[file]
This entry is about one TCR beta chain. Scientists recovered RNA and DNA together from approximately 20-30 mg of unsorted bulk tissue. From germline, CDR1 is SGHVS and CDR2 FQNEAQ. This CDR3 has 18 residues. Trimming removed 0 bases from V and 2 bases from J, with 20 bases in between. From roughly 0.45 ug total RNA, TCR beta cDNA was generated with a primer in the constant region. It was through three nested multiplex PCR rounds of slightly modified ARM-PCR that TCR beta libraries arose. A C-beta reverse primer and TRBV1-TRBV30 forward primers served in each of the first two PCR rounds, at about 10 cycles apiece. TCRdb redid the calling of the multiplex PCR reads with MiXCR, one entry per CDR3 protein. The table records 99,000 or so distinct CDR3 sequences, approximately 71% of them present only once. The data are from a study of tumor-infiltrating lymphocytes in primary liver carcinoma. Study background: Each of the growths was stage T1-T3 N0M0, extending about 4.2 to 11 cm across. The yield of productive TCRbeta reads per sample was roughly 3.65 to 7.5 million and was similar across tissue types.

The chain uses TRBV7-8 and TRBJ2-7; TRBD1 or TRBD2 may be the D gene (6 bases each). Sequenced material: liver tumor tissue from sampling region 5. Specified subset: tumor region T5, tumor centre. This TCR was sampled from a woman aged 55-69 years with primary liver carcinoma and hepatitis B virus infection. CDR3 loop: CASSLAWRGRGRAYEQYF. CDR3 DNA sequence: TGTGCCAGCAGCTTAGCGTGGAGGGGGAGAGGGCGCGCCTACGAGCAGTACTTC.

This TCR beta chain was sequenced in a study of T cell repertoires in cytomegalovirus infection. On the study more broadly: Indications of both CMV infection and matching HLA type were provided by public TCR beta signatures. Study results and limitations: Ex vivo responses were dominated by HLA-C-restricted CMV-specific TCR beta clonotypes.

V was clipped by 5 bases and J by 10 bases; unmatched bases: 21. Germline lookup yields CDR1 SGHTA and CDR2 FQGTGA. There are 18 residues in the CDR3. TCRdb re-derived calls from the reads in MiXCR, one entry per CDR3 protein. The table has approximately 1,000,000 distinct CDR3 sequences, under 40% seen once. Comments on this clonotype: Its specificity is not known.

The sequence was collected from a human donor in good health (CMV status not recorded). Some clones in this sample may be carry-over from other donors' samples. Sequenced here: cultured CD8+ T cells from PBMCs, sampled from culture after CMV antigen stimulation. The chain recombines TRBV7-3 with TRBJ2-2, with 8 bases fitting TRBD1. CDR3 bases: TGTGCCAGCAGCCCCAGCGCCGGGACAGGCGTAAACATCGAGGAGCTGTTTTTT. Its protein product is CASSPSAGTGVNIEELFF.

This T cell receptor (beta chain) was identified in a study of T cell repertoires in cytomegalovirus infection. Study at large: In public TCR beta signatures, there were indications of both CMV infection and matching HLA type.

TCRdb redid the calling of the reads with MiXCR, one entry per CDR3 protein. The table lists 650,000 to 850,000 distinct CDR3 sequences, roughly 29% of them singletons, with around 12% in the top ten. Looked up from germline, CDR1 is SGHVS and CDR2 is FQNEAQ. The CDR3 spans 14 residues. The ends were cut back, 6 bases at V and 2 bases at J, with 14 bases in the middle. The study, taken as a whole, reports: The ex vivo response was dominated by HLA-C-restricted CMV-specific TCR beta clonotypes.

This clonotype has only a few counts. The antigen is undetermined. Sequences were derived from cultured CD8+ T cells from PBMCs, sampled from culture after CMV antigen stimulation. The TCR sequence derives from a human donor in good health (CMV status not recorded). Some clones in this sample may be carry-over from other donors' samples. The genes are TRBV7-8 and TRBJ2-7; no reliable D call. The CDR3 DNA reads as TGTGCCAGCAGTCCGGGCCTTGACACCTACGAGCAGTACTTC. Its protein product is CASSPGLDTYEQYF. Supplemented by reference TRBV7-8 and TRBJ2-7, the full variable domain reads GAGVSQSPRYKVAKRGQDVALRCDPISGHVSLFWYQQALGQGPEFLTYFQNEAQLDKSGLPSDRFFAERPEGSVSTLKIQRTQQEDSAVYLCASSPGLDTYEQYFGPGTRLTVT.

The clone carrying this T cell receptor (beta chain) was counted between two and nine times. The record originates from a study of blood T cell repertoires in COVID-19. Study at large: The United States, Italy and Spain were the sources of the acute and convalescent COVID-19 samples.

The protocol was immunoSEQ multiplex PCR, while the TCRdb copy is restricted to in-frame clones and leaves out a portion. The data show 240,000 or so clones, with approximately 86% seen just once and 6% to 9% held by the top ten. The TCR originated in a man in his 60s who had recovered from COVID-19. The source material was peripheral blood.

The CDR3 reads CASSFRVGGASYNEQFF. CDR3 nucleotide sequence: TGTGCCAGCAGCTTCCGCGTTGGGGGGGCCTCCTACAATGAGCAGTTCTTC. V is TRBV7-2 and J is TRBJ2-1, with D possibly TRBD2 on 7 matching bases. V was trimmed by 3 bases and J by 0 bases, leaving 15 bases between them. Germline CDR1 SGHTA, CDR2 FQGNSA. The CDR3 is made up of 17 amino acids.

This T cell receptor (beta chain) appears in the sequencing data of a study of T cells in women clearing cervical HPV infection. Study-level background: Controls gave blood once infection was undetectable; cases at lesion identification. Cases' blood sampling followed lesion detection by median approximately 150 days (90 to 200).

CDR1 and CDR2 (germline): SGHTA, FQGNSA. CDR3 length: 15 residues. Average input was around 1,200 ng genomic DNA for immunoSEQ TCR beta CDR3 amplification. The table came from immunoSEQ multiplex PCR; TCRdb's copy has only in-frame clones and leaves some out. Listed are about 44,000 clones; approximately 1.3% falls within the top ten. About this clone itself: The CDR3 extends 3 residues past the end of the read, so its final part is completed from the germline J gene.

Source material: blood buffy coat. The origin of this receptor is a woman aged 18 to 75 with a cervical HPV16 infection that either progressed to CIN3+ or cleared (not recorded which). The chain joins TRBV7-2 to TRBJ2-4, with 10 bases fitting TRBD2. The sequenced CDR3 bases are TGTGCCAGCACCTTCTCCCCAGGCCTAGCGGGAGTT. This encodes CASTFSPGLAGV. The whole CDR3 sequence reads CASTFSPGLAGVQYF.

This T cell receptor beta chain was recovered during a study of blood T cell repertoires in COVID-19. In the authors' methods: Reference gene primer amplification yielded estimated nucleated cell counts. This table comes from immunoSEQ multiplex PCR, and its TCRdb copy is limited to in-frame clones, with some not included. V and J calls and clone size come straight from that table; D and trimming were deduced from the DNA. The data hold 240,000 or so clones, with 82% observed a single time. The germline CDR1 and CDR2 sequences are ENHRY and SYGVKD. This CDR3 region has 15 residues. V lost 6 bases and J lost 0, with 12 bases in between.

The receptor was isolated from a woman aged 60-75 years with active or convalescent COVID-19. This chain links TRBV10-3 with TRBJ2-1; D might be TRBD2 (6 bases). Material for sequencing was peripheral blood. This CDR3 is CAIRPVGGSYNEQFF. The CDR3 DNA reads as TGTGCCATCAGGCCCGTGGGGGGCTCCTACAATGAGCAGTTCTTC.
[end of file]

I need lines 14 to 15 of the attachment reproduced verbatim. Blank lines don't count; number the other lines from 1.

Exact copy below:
Source material: blood buffy coat. The origin of this receptor is a woman aged 18 to 75 with a cervical HPV16 infection that either progressed to CIN3+ or cleared (not recorded which). The chain joins TRBV7-2 to TRBJ2-4, with 10 bases fitting TRBD2. The sequenced CDR3 bases are TGTGCCAGCACCTTCTCCCCAGGCCTAGCGGGAGTT. This encodes CASTFSPGLAGV. The whole CDR3 sequence reads CASTFSPGLAGVQYF.

This T cell receptor beta chain was recovered during a study of blood T cell repertoires in COVID-19. In the authors' methods: Reference gene primer amplification yielded estimated nucleated cell counts. This table comes from immunoSEQ multiplex PCR, and its TCRdb copy is limited to in-frame clones, with some not included. V and J calls and clone size come straight from that table; D and trimming were deduced from the DNA. The data hold 240,000 or so clones, with 82% observed a single time. The germline CDR1 and CDR2 sequences are ENHRY and SYGVKD. This CDR3 region has 15 residues. V lost 6 bases and J lost 0, with 12 bases in between.